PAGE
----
Tag Archives: 1975

Closing time at Cedar’s

This blog generally deals with things from the past, but tonight it has been revealed that one of Youngstown’s longest standing rock venues will close shortly to make way for a yuppie burger joint and some apartments. Here’s what the Vindy had to report today:

Cedar’s Lounge, the legendary rock’n’roll bar with a reputation that extends beyond the region, is being forced out of the location where it’s been for 37 years.

The new owner of the Gallagher Building, which houses Cedar’s, said Friday that the bar will not be permitted to stay.

“Cedar’s will not stay there,” said Dominic Gatta III. “With all the upgrades [it needs], including a new stairwell, new sanitary, bringing the building up to code and everything else, it does not fit my vision for the building.”

Gatta, who bought the Gallagher building for $192,500 in September, has plans to gut the entire first floor of the building.

The first floor is slated to become a high-end burger restaurant and a separate wine/coffee bar. The second floor will house commercial offices, while the third and fourth will be transformed into apartments.

The good news is the bar’s owners are planning on seeking refuge elsewhere in Youngstown, so we’ll see how this plays out. In any case, it’s quite sad to a cultural gem of the city disappear.

goo goo dolls 91

Note: Apparently Jan. 30, 2013 is the final day of the club at its current location. It will reopen at a Steel Street location soon.

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Rush’s debut in Youngstown

Rush was set to make its Youngstown debut on April 5, 1975 in a big YSU gig which featured Aerosmith and REO Speedwagon. That failed to materialize though as Aerosmith’s Joe Perry injured himself by falling off the stage at a gig prior to the Youngstown date. The concert was rescheduled, but it didn’t include the Canadian rockers.

Rush’s second shot at making a Youngstown debut came on Dec. 21, 1975 at the Tomorrow Club. The major Rush gigography archives on the Internet do not have the band playing here on that date, but it’s promoted as clear as day in the week up to the show in the Vindicator. Rush opened the night before for KISS in at the Civic Arena in Pittsburgh, so a jot over to Youngstown the night after for a headliner club show makes perfect sense.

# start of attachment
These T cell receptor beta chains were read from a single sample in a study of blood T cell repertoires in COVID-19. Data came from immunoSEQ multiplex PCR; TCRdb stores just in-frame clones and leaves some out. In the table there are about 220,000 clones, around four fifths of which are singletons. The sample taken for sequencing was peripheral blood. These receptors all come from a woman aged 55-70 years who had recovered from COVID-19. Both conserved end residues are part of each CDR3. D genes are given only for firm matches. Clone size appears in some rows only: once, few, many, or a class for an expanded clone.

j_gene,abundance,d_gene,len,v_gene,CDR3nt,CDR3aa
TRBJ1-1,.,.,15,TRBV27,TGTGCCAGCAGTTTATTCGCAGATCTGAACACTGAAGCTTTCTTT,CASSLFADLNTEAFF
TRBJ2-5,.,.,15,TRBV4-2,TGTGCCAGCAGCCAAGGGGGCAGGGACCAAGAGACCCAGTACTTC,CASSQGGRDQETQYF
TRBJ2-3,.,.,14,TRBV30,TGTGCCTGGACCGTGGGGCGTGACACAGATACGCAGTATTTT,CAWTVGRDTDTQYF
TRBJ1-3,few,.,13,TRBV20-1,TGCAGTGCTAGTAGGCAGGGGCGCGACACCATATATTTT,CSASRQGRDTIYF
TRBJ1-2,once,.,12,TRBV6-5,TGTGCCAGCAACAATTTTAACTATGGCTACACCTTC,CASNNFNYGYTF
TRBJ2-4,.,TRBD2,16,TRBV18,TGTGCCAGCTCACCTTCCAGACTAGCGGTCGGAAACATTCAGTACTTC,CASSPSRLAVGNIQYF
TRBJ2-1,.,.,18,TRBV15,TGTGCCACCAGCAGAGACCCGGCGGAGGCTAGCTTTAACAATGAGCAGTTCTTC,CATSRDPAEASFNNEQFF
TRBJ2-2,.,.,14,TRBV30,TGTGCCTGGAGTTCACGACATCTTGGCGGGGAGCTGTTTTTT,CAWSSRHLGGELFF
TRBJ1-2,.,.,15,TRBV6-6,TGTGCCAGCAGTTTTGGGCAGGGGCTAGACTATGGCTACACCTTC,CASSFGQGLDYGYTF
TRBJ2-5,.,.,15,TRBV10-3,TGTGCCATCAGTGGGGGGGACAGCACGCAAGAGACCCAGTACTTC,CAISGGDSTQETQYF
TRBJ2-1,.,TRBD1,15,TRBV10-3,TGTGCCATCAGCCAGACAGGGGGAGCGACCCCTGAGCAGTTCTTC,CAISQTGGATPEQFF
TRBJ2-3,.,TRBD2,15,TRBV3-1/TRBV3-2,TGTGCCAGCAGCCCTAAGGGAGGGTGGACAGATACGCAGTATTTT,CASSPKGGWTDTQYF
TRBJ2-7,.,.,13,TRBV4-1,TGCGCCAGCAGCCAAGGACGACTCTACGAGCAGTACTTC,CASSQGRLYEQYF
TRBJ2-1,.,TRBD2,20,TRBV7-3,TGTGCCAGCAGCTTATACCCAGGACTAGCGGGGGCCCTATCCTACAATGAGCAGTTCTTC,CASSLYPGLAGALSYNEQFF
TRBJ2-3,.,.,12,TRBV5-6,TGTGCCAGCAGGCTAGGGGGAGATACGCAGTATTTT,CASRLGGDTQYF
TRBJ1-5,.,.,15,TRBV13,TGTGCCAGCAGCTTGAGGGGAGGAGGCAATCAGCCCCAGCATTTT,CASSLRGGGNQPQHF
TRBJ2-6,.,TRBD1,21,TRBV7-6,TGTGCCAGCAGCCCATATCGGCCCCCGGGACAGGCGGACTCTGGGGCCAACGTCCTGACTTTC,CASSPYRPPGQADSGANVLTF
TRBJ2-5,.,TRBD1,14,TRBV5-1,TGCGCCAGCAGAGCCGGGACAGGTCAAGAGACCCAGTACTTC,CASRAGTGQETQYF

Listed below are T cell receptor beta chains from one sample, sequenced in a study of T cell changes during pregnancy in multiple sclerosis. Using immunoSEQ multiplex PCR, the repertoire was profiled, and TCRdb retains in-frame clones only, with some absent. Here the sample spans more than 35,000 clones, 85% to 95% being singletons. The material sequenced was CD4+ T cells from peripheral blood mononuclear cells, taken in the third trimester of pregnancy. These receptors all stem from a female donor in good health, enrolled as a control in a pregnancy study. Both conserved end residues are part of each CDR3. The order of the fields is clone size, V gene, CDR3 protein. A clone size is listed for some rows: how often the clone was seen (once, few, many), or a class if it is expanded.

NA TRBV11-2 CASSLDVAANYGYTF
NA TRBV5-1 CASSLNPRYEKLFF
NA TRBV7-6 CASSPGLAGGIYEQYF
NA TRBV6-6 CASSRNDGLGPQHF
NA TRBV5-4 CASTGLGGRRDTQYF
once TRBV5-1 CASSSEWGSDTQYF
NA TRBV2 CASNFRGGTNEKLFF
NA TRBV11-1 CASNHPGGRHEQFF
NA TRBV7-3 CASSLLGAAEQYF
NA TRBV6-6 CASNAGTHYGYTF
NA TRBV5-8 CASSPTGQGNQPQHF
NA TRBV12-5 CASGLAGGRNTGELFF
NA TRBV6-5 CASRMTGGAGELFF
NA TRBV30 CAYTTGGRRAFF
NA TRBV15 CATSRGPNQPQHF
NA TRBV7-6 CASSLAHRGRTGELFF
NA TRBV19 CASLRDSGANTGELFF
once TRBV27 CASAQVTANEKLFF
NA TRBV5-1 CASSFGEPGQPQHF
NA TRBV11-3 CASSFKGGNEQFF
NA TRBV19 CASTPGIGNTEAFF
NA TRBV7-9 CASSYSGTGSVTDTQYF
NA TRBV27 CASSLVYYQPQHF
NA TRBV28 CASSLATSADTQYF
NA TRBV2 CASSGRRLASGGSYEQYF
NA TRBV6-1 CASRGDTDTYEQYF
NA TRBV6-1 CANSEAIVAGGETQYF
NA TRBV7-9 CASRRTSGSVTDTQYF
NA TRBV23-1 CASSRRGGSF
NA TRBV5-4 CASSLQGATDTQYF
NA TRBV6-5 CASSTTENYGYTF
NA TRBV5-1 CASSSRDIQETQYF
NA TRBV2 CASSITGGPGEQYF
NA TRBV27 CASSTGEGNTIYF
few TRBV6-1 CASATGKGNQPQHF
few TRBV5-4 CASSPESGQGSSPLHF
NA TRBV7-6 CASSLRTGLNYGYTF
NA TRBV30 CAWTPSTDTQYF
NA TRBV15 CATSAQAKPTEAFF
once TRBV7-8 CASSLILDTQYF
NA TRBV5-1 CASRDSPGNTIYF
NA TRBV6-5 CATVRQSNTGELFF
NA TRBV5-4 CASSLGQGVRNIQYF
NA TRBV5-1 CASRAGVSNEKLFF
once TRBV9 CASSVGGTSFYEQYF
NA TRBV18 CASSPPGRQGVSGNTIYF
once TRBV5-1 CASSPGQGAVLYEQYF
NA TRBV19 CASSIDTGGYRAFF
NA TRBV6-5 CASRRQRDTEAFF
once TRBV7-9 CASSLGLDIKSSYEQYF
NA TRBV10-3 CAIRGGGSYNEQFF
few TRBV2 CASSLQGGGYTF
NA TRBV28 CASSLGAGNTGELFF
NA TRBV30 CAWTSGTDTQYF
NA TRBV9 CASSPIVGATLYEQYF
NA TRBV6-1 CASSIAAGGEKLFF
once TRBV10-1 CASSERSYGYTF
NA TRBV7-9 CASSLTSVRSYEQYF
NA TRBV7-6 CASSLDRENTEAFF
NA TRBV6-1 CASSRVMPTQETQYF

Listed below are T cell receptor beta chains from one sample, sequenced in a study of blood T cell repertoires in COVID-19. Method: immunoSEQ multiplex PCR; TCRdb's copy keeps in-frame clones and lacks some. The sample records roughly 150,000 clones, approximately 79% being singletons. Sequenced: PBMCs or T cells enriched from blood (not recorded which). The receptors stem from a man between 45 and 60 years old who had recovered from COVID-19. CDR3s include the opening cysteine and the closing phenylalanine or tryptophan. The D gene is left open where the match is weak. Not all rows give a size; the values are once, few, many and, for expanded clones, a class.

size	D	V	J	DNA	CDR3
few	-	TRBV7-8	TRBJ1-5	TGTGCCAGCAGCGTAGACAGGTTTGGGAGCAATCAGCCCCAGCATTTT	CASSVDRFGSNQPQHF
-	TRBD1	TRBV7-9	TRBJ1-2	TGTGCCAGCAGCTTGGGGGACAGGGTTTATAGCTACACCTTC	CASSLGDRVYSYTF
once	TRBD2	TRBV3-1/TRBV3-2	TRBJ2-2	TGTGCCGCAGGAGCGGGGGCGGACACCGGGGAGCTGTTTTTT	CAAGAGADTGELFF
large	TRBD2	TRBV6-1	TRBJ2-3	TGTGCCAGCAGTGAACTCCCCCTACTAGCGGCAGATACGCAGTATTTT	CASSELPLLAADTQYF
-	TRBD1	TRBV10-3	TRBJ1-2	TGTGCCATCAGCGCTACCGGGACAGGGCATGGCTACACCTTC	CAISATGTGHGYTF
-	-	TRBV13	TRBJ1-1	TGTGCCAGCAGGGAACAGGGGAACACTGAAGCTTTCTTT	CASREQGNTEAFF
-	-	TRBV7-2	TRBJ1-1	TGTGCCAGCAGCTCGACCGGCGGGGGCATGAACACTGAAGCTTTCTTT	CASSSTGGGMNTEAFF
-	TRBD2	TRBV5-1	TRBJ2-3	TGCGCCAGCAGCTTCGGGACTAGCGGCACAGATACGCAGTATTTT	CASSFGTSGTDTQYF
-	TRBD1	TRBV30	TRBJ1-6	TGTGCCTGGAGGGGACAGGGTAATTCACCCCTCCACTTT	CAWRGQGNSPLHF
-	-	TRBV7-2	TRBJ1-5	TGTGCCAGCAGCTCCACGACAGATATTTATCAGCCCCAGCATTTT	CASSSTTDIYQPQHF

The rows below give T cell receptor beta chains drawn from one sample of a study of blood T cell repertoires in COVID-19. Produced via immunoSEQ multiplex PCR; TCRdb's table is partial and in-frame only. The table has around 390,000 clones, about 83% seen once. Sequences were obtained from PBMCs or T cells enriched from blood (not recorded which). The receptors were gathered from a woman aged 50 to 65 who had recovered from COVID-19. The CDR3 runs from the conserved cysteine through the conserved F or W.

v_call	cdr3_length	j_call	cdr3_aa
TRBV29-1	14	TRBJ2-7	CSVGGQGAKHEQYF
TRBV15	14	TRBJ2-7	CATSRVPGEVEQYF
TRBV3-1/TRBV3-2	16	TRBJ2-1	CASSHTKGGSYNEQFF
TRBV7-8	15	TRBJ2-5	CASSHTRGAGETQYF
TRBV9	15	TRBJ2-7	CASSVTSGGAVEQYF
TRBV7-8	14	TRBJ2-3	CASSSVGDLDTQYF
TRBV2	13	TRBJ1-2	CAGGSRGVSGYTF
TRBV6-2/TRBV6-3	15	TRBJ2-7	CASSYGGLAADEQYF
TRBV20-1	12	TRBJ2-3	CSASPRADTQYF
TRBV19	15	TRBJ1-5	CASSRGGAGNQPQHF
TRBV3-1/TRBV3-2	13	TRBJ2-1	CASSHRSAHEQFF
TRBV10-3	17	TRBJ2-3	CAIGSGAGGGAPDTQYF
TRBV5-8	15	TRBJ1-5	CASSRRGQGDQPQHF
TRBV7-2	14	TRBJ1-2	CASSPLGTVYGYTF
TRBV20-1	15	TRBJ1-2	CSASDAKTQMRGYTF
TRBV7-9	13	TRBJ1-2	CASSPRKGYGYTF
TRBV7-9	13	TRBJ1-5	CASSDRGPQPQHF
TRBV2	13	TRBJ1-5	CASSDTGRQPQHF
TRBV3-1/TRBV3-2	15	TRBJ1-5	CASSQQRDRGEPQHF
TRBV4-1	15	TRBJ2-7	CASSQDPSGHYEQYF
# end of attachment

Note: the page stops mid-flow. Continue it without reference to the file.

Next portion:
Rush was at the end of its “Down the Tubes” tour at this point. Breakthrough success came with the release of  2112 in March of 1976. Rush returned to the Tomorrow Club for a gig on that next tour on March 9, 1976. Tomorrow Club shows on March 3, 1977 and December 5, 1977 followed before the band took off into the arena circuit for good.

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List of 1975 Tomorrow Club shows

It took a while, but the list of 1975 Tomorrow Club shows is finished. Unfortunately, the list is far from complete like the others I have provided here. The first six months or so must have been a shaky time for the club, since advertising was almost non-existent in print media. I did find out from an article in the Jambar that the club faced legal action in July 1975 because the city wanted to deem it a public nuisance because of disturbances linked to the club’s “Welfare Wednesday”. Despite not really promoting much in local press at the time, the club claimed it served 150,000 patrons through its first nine months. September 4 (dubbed the fall season opener) is when advertising really picked up in the Vindicator. I will start work on 1978 (the final year of the Tomorrow Club) soon. I expect it will take a few months to get that list compiled.

List of 1975 Tomorrow Club shows

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Blood, Sweat and Maui Wowie